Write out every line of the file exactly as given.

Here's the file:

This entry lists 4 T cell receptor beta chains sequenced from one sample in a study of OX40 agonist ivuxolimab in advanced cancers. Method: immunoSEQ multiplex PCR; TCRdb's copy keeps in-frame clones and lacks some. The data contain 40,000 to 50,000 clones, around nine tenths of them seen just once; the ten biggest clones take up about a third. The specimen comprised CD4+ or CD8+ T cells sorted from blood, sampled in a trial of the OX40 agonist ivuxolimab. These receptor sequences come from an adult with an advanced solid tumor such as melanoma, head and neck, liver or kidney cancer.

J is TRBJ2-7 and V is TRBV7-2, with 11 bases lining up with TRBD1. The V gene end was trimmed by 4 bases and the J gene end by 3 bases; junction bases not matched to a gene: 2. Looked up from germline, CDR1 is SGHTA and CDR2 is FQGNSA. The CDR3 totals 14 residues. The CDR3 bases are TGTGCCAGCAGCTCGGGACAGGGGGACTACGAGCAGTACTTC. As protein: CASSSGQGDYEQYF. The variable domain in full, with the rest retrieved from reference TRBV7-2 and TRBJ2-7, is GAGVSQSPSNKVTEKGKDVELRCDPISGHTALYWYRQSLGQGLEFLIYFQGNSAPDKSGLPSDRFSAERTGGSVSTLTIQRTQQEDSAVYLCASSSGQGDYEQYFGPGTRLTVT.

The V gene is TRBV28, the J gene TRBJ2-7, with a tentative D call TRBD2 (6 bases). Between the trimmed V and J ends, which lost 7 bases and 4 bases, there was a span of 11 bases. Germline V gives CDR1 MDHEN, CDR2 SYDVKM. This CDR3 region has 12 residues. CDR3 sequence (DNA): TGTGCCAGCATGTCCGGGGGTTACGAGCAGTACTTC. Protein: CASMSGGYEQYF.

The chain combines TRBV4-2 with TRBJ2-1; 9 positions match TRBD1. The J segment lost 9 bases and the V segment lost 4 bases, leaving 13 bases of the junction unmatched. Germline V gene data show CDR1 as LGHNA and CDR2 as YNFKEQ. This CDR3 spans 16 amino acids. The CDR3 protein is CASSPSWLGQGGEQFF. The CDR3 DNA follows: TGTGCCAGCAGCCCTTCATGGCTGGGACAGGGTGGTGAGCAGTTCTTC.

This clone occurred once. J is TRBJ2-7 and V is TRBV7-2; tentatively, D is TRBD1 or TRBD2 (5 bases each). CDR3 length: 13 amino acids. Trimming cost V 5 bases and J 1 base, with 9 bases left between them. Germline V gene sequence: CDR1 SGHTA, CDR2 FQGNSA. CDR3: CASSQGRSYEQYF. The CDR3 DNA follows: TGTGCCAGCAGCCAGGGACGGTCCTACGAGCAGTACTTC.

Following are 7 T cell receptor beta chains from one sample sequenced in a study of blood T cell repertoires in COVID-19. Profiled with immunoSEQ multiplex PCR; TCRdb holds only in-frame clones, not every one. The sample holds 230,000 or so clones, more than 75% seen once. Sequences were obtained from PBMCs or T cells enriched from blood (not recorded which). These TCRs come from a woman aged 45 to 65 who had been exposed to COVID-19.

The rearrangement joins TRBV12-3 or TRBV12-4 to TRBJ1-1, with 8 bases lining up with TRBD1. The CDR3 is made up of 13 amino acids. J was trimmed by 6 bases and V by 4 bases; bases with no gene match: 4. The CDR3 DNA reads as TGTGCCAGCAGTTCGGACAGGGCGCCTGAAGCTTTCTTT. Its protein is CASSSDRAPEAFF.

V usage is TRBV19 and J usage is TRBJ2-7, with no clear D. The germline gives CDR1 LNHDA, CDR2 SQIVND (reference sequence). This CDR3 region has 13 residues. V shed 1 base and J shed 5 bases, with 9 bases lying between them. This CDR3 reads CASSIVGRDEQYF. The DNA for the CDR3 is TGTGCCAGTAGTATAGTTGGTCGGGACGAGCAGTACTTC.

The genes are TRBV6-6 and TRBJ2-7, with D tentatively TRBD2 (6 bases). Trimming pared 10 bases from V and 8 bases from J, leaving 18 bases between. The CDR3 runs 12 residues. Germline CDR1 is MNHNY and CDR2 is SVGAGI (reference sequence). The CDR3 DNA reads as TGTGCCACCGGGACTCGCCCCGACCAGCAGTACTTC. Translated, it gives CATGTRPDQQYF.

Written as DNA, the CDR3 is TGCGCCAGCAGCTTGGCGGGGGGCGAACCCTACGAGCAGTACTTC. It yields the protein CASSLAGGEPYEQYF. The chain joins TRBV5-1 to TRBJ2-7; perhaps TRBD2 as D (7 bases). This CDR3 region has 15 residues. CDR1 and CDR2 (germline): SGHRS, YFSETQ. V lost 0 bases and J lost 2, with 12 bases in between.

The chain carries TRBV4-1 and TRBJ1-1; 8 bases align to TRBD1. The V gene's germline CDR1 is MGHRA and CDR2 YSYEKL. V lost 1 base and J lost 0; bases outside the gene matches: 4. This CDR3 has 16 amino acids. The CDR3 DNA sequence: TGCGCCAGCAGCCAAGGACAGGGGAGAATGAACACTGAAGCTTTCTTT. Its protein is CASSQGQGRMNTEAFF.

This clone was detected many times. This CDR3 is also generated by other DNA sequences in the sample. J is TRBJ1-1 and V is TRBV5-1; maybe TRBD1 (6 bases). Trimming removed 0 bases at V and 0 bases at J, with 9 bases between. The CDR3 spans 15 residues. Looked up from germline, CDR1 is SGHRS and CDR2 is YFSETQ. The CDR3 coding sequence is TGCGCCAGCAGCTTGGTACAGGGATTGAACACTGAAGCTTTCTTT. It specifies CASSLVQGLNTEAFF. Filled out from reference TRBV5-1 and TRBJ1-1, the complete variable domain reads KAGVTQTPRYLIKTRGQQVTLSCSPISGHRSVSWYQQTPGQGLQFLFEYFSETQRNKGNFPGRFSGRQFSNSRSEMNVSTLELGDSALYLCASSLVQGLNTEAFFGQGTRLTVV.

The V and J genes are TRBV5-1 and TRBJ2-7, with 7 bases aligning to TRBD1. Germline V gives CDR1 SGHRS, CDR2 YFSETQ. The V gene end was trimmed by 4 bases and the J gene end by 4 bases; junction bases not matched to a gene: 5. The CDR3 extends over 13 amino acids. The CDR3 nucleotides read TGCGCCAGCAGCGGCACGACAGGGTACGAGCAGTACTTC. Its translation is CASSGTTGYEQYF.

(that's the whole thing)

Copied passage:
This entry lists 4 T cell receptor beta chains sequenced from one sample in a study of OX40 agonist ivuxolimab in advanced cancers. Method: immunoSEQ multiplex PCR; TCRdb's copy keeps in-frame clones and lacks some. The data contain 40,000 to 50,000 clones, around nine tenths of them seen just once; the ten biggest clones take up about a third. The specimen comprised CD4+ or CD8+ T cells sorted from blood, sampled in a trial of the OX40 agonist ivuxolimab. These receptor sequences come from an adult with an advanced solid tumor such as melanoma, head and neck, liver or kidney cancer.

J is TRBJ2-7 and V is TRBV7-2, with 11 bases lining up with TRBD1. The V gene end was trimmed by 4 bases and the J gene end by 3 bases; junction bases not matched to a gene: 2. Looked up from germline, CDR1 is SGHTA and CDR2 is FQGNSA. The CDR3 totals 14 residues. The CDR3 bases are TGTGCCAGCAGCTCGGGACAGGGGGACTACGAGCAGTACTTC. As protein: CASSSGQGDYEQYF. The variable domain in full, with the rest retrieved from reference TRBV7-2 and TRBJ2-7, is GAGVSQSPSNKVTEKGKDVELRCDPISGHTALYWYRQSLGQGLEFLIYFQGNSAPDKSGLPSDRFSAERTGGSVSTLTIQRTQQEDSAVYLCASSSGQGDYEQYFGPGTRLTVT.

The V gene is TRBV28, the J gene TRBJ2-7, with a tentative D call TRBD2 (6 bases). Between the trimmed V and J ends, which lost 7 bases and 4 bases, there was a span of 11 bases. Germline V gives CDR1 MDHEN, CDR2 SYDVKM. This CDR3 region has 12 residues. CDR3 sequence (DNA): TGTGCCAGCATGTCCGGGGGTTACGAGCAGTACTTC. Protein: CASMSGGYEQYF.

The chain combines TRBV4-2 with TRBJ2-1; 9 positions match TRBD1. The J segment lost 9 bases and the V segment lost 4 bases, leaving 13 bases of the junction unmatched. Germline V gene data show CDR1 as LGHNA and CDR2 as YNFKEQ. This CDR3 spans 16 amino acids. The CDR3 protein is CASSPSWLGQGGEQFF. The CDR3 DNA follows: TGTGCCAGCAGCCCTTCATGGCTGGGACAGGGTGGTGAGCAGTTCTTC.

This clone occurred once. J is TRBJ2-7 and V is TRBV7-2; tentatively, D is TRBD1 or TRBD2 (5 bases each). CDR3 length: 13 amino acids. Trimming cost V 5 bases and J 1 base, with 9 bases left between them. Germline V gene sequence: CDR1 SGHTA, CDR2 FQGNSA. CDR3: CASSQGRSYEQYF. The CDR3 DNA follows: TGTGCCAGCAGCCAGGGACGGTCCTACGAGCAGTACTTC.

Following are 7 T cell receptor beta chains from one sample sequenced in a study of blood T cell repertoires in COVID-19. Profiled with immunoSEQ multiplex PCR; TCRdb holds only in-frame clones, not every one. The sample holds 230,000 or so clones, more than 75% seen once. Sequences were obtained from PBMCs or T cells enriched from blood (not recorded which). These TCRs come from a woman aged 45 to 65 who had been exposed to COVID-19.

The rearrangement joins TRBV12-3 or TRBV12-4 to TRBJ1-1, with 8 bases lining up with TRBD1. The CDR3 is made up of 13 amino acids. J was trimmed by 6 bases and V by 4 bases; bases with no gene match: 4. The CDR3 DNA reads as TGTGCCAGCAGTTCGGACAGGGCGCCTGAAGCTTTCTTT. Its protein is CASSSDRAPEAFF.

V usage is TRBV19 and J usage is TRBJ2-7, with no clear D. The germline gives CDR1 LNHDA, CDR2 SQIVND (reference sequence). This CDR3 region has 13 residues. V shed 1 base and J shed 5 bases, with 9 bases lying between them. This CDR3 reads CASSIVGRDEQYF. The DNA for the CDR3 is TGTGCCAGTAGTATAGTTGGTCGGGACGAGCAGTACTTC.

The genes are TRBV6-6 and TRBJ2-7, with D tentatively TRBD2 (6 bases). Trimming pared 10 bases from V and 8 bases from J, leaving 18 bases between. The CDR3 runs 12 residues. Germline CDR1 is MNHNY and CDR2 is SVGAGI (reference sequence). The CDR3 DNA reads as TGTGCCACCGGGACTCGCCCCGACCAGCAGTACTTC. Translated, it gives CATGTRPDQQYF.

Written as DNA, the CDR3 is TGCGCCAGCAGCTTGGCGGGGGGCGAACCCTACGAGCAGTACTTC. It yields the protein CASSLAGGEPYEQYF. The chain joins TRBV5-1 to TRBJ2-7; perhaps TRBD2 as D (7 bases). This CDR3 region has 15 residues. CDR1 and CDR2 (germline): SGHRS, YFSETQ. V lost 0 bases and J lost 2, with 12 bases in between.

The chain carries TRBV4-1 and TRBJ1-1; 8 bases align to TRBD1. The V gene's germline CDR1 is MGHRA and CDR2 YSYEKL. V lost 1 base and J lost 0; bases outside the gene matches: 4. This CDR3 has 16 amino acids. The CDR3 DNA sequence: TGCGCCAGCAGCCAAGGACAGGGGAGAATGAACACTGAAGCTTTCTTT. Its protein is CASSQGQGRMNTEAFF.

This clone was detected many times. This CDR3 is also generated by other DNA sequences in the sample. J is TRBJ1-1 and V is TRBV5-1; maybe TRBD1 (6 bases). Trimming removed 0 bases at V and 0 bases at J, with 9 bases between. The CDR3 spans 15 residues. Looked up from germline, CDR1 is SGHRS and CDR2 is YFSETQ. The CDR3 coding sequence is TGCGCCAGCAGCTTGGTACAGGGATTGAACACTGAAGCTTTCTTT. It specifies CASSLVQGLNTEAFF. Filled out from reference TRBV5-1 and TRBJ1-1, the complete variable domain reads KAGVTQTPRYLIKTRGQQVTLSCSPISGHRSVSWYQQTPGQGLQFLFEYFSETQRNKGNFPGRFSGRQFSNSRSEMNVSTLELGDSALYLCASSLVQGLNTEAFFGQGTRLTVV.

The V and J genes are TRBV5-1 and TRBJ2-7, with 7 bases aligning to TRBD1. Germline V gives CDR1 SGHRS, CDR2 YFSETQ. The V gene end was trimmed by 4 bases and the J gene end by 4 bases; junction bases not matched to a gene: 5. The CDR3 extends over 13 amino acids. The CDR3 nucleotides read TGCGCCAGCAGCGGCACGACAGGGTACGAGCAGTACTTC. Its translation is CASSGTTGYEQYF.